|10-25-2013 01:07 AM|
|amc49||I myself wonder just how much chatter goes on with the outside oil pump housing not supporting the outer rotor for about 1/3 OD. Other pumps with same type rotors can run over 10,000 rpm and no trouble there. If inside rotor bangs around in play and makes outside do the same, could easily dig in to shatter parts in the looseness because part of OD is missing. An extra clearance as well to add to trouble since inner rotor must slide on crank. Most other pumps are pressed on shaft there, or 30% less looseness. Pump also discharges the bypass amount directly into feed, which is totally wrong to me, it distorts flow pattern doing that and by doing so would make cavitation easier. Add the cover plate which can leak air in at higher rpm and problems there. Seen it before on other engines. I might look to radius the edge where outer rotor drops off if sharp cut there to kill any dig-in edge. I would also be sealing plate to pump with gasket sealer of some sort.|
|10-05-2013 08:14 PM|
I agree completely. We used to use the CFM gears and never had a problem. In fact I still have a set. I have a Massive Speed System "ultimate Head" with Crower stage 2 cams, Eagle rods, and SuperTech pistons. Yes, you need the head and other stuff to make power at high rpm's. Not to mention you need a dyno and a good tuner.
To get power you need cubic dollars, as the hot rodders used to say......
|10-05-2013 08:09 PM|
What dictates if you should have a dry sump?
I have a full race Zetec, 230 hp at the flywheel. We turn 8000+ on the track and found a stock pump will disintegrate and this is no urban legend.
A dry sump kit is not cheap! We have over $3000 in the installation we are currently working on, it is specific for the Zetec and not a "generic" one. The generic ones are a nightmare and do not fit real well. If you are turning over 7000 rpm you must dry sump or risk, as we did, a total melt down due to oil pump failure. The CFM gears are no longer available from any one so you have no choice if you are turning high rpm's. Believe me, I have researched this thoroughly. I have a Lotus Seven replica that routinely eats up Corvettes and Porches, except the full race ones. But it takes 8000+ rpm in fifth gear to do it. I have a Quaife sequential gearbox.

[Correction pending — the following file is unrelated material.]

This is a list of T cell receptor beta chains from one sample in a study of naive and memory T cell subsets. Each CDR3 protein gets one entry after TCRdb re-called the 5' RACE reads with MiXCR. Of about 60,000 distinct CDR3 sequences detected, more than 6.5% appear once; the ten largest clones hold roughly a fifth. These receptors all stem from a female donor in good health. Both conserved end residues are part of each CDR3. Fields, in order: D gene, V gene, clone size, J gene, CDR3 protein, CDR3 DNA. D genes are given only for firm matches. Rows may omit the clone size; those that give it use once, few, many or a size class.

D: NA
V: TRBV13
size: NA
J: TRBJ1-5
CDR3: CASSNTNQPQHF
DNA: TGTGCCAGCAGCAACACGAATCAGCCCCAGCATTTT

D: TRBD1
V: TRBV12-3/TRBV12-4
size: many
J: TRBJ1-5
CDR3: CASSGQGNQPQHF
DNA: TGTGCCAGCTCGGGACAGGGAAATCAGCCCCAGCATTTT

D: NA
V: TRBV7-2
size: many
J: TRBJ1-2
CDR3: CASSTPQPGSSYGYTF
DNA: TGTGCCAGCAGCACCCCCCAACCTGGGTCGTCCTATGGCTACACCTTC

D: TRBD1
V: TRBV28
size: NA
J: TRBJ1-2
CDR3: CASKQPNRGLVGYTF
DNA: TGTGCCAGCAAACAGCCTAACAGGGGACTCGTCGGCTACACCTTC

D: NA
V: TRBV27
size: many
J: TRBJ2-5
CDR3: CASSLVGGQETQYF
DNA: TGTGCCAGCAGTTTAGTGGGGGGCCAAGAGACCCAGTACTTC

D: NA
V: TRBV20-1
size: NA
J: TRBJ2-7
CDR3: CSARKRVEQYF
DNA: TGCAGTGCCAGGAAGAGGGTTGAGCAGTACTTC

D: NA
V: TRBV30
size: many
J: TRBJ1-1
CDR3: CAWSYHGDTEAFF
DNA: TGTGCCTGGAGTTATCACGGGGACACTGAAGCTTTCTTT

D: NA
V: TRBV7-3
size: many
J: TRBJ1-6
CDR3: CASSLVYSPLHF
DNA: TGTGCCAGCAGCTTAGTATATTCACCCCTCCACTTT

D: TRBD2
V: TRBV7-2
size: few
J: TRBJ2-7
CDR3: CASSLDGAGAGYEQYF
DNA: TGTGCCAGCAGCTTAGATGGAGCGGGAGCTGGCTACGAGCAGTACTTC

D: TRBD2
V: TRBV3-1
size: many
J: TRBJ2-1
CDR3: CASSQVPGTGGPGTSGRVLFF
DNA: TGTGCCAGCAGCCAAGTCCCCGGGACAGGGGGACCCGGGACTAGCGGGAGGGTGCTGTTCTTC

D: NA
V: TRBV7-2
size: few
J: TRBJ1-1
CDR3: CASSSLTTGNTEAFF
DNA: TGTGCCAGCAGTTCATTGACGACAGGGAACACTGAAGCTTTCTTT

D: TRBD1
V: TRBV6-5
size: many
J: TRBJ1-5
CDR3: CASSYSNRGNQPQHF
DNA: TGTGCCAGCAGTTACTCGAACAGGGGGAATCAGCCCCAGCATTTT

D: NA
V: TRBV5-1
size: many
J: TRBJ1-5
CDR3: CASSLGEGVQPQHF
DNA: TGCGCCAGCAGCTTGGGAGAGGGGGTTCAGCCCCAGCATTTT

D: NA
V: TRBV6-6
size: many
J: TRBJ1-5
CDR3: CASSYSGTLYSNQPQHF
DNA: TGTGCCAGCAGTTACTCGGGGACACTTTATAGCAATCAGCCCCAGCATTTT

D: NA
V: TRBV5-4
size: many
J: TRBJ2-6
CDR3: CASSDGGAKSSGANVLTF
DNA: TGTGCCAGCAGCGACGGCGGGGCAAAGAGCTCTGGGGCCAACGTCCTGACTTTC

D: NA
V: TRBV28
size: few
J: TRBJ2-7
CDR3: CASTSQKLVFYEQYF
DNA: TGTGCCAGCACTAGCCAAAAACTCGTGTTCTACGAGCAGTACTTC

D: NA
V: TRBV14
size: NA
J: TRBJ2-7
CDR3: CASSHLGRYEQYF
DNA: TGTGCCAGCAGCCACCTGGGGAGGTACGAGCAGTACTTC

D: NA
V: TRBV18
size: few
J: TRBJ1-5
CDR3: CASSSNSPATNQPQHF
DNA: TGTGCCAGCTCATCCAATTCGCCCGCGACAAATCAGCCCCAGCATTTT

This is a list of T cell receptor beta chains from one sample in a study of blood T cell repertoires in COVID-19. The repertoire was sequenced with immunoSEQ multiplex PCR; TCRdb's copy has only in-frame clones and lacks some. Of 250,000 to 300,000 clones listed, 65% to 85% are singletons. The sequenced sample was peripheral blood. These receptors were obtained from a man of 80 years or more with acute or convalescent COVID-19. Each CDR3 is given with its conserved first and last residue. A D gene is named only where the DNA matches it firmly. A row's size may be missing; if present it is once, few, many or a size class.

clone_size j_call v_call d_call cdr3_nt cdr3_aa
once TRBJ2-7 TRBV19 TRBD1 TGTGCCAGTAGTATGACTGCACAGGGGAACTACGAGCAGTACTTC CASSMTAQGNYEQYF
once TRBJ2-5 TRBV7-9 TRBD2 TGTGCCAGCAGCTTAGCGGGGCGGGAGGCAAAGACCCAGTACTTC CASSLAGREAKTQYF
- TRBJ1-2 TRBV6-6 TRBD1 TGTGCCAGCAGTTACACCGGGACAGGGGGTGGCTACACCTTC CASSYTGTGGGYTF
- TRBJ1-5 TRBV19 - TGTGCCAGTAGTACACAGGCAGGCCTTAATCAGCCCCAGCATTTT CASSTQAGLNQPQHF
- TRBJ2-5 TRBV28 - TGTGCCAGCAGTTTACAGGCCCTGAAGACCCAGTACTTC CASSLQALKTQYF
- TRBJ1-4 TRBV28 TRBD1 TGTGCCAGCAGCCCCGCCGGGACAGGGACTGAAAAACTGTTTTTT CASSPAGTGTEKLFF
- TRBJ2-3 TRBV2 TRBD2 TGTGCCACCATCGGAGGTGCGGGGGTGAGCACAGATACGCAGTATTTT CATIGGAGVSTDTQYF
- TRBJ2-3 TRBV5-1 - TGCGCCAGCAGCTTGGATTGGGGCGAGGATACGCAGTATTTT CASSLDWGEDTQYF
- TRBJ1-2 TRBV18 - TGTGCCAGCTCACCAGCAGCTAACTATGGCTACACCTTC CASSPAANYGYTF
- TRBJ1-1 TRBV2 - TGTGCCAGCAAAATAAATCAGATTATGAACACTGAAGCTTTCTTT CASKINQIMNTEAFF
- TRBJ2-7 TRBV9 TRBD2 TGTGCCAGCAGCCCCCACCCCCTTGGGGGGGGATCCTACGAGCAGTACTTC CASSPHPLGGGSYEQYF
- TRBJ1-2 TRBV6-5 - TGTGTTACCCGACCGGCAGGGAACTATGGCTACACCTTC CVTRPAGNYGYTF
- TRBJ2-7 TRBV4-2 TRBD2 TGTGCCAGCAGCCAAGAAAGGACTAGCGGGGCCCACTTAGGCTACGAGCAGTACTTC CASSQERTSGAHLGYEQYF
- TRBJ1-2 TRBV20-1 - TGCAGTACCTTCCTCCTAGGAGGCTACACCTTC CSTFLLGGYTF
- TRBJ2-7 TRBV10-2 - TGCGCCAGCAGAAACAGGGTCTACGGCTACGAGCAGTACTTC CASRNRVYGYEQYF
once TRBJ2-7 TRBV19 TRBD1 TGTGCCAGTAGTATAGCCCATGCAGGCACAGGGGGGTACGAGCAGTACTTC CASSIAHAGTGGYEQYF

Any questions feel free to email me off line.
|11-02-2012 12:39 PM|
I do 8K on the CFM gear.
But bear in mind this isn't sustained RPM, just a very short burst.
And this high RPM most talk about, most of you aren't making any power up there anyways. So it's kinda irrelevant. Curious is fine and all, but you have to know that a stock engine/head isn't going to make power past 5.5K too well. You'll need a good head and cams to make power past that point and need the extra RPM.
|11-02-2012 12:15 PM|
|CotyM||Hmm, thanks... It sounds nice to have that there for an insurance option... I'd imagine an engine moving that fast would need bigger intake valves/forced induction to make any power there...|
|11-01-2012 07:47 AM|
A Tom has said with the only after market oil pump available for our car the billet gears your still only to 7,700 to 7,800 RPM.
The Oil pump is still the "main" thing, however you start getting valve floating if you don't have upgraded valve springs.
Also their is not much point because even with built motors the Zetec, while it likes high revs, does not do much above 7k. it like the 5k to 6.5k, and takes a fair amount of work to make it make power longer. Either through turbo or some, IMHO, radical NA modifications.
The reason why I was looking for a "better" pump was not to take it over 7,400 RPM but so when I take it to the track and I downshift a little to soon and I peg and or hold it at the 7,400 RPM for a few seconds. Its mostly an insurance option.
|11-01-2012 12:50 AM|
Even with the billet gears I wouldnt go past 77-7800
|10-31-2012 07:17 PM|
I have a 2000 ford shop manuel, it says "Speed limitation" is at 7100 rpm...
If I could rev to 7400rpm without having trouble with oil pump, what could I rev if I used an aftermarket pump that could take more revs? And what is the next weak link?
I'm not really looking to do so only curious...
|10-29-2012 03:40 PM|
Like a Focus engine could ever be any different from all the hundred others, LOL. You see of course Ford in their infinite wisdom used a bit of the tech by using the windage section to begin with. Meaning THEY seem to think the ideas work even on Focus motors. It would be utterly stupid to use supposed 'energy saving' 5W-20 oil and then not try to control some oil throwing around in the crankcase, it's about gas mileage too.
He is absolutely right on the rest of it gentlemen, those tricks are for the super throwdown last nickel in it guy with 'trickitis' who wants absolutely everything he can get and willing to suffer engine blowups to get it. On the outer edge nothing comes easy or without cost. If you drive on the street at all you are not that guy. Just thought I'd show how ridiculous it can get, believe me, it's worse than that.
While 1turbo and I have our days he seems to know very well what the easy power is versus the hard. Once you cross that line you are talking endless work for very little more result and much more potential breakage.
'go have fun'...........I like that. I think about all the expensive stuff we blew up trying to do certain extreme things. Wasn't no fun then. It's so much better to carry a car to maybe only 1/2 of what can be done to it to make good power but not the ultimate. You get so much more enjoyment time out of your work and result.
|10-29-2012 08:09 AM|
|cody.carr||Somewhat off topic. but do you know the size of the windage tray bolts?|
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